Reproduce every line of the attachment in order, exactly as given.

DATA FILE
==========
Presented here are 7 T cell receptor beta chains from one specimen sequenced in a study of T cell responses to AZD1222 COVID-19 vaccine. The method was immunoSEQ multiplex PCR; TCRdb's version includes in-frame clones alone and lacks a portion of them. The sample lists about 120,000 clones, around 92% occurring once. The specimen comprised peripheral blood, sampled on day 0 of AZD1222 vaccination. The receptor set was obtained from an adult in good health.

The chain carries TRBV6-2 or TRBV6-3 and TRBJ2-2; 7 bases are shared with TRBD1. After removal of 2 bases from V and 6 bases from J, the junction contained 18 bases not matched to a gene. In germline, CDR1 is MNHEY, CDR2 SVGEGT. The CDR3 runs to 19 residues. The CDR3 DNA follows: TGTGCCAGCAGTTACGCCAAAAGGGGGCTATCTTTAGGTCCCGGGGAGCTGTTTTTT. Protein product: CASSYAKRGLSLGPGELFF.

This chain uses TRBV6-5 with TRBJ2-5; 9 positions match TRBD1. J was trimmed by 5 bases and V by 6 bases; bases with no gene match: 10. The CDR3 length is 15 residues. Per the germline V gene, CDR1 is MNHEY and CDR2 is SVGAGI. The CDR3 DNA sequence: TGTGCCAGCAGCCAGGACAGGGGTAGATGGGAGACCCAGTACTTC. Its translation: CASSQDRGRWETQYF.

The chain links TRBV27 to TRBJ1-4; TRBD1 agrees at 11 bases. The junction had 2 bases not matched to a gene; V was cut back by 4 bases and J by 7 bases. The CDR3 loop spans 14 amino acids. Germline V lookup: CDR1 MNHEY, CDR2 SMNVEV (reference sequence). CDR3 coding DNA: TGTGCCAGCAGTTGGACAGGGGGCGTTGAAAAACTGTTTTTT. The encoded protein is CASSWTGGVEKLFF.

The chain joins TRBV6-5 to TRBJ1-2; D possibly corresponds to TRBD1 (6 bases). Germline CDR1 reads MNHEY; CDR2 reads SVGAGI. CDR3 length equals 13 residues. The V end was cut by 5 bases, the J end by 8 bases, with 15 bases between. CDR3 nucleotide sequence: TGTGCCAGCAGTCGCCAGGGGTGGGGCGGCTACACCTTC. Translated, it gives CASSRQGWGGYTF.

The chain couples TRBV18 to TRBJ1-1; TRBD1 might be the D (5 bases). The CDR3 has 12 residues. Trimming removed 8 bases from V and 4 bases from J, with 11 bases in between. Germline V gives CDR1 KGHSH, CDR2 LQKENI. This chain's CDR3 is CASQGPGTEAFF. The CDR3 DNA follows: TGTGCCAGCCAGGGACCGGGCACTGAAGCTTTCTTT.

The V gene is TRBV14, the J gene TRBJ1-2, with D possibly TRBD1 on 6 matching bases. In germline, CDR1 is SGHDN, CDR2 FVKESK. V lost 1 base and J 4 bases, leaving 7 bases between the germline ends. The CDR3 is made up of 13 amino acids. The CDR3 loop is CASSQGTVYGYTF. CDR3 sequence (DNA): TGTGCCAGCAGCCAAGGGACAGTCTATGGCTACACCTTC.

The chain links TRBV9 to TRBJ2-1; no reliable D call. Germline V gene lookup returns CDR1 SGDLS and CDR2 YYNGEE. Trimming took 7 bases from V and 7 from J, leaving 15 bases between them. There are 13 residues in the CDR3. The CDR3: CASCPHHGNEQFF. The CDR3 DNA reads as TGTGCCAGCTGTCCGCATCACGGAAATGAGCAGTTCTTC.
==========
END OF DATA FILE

Presented here are 7 T cell receptor beta chains from one specimen sequenced in a study of T cell responses to AZD1222 COVID-19 vaccine. The method was immunoSEQ multiplex PCR; TCRdb's version includes in-frame clones alone and lacks a portion of them. The sample lists about 120,000 clones, around 92% occurring once. The specimen comprised peripheral blood, sampled on day 0 of AZD1222 vaccination. The receptor set was obtained from an adult in good health.

The chain carries TRBV6-2 or TRBV6-3 and TRBJ2-2; 7 bases are shared with TRBD1. After removal of 2 bases from V and 6 bases from J, the junction contained 18 bases not matched to a gene. In germline, CDR1 is MNHEY, CDR2 SVGEGT. The CDR3 runs to 19 residues. The CDR3 DNA follows: TGTGCCAGCAGTTACGCCAAAAGGGGGCTATCTTTAGGTCCCGGGGAGCTGTTTTTT. Protein product: CASSYAKRGLSLGPGELFF.

This chain uses TRBV6-5 with TRBJ2-5; 9 positions match TRBD1. J was trimmed by 5 bases and V by 6 bases; bases with no gene match: 10. The CDR3 length is 15 residues. Per the germline V gene, CDR1 is MNHEY and CDR2 is SVGAGI. The CDR3 DNA sequence: TGTGCCAGCAGCCAGGACAGGGGTAGATGGGAGACCCAGTACTTC. Its translation: CASSQDRGRWETQYF.

The chain links TRBV27 to TRBJ1-4; TRBD1 agrees at 11 bases. The junction had 2 bases not matched to a gene; V was cut back by 4 bases and J by 7 bases. The CDR3 loop spans 14 amino acids. Germline V lookup: CDR1 MNHEY, CDR2 SMNVEV (reference sequence). CDR3 coding DNA: TGTGCCAGCAGTTGGACAGGGGGCGTTGAAAAACTGTTTTTT. The encoded protein is CASSWTGGVEKLFF.

The chain joins TRBV6-5 to TRBJ1-2; D possibly corresponds to TRBD1 (6 bases). Germline CDR1 reads MNHEY; CDR2 reads SVGAGI. CDR3 length equals 13 residues. The V end was cut by 5 bases, the J end by 8 bases, with 15 bases between. CDR3 nucleotide sequence: TGTGCCAGCAGTCGCCAGGGGTGGGGCGGCTACACCTTC. Translated, it gives CASSRQGWGGYTF.

The chain couples TRBV18 to TRBJ1-1; TRBD1 might be the D (5 bases). The CDR3 has 12 residues. Trimming removed 8 bases from V and 4 bases from J, with 11 bases in between. Germline V gives CDR1 KGHSH, CDR2 LQKENI. This chain's CDR3 is CASQGPGTEAFF. The CDR3 DNA follows: TGTGCCAGCCAGGGACCGGGCACTGAAGCTTTCTTT.

The V gene is TRBV14, the J gene TRBJ1-2, with D possibly TRBD1 on 6 matching bases. In germline, CDR1 is SGHDN, CDR2 FVKESK. V lost 1 base and J 4 bases, leaving 7 bases between the germline ends. The CDR3 is made up of 13 amino acids. The CDR3 loop is CASSQGTVYGYTF. CDR3 sequence (DNA): TGTGCCAGCAGCCAAGGGACAGTCTATGGCTACACCTTC.

The chain links TRBV9 to TRBJ2-1; no reliable D call. Germline V gene lookup returns CDR1 SGDLS and CDR2 YYNGEE. Trimming took 7 bases from V and 7 from J, leaving 15 bases between them. There are 13 residues in the CDR3. The CDR3: CASCPHHGNEQFF. The CDR3 DNA reads as TGTGCCAGCTGTCCGCATCACGGAAATGAGCAGTTCTTC.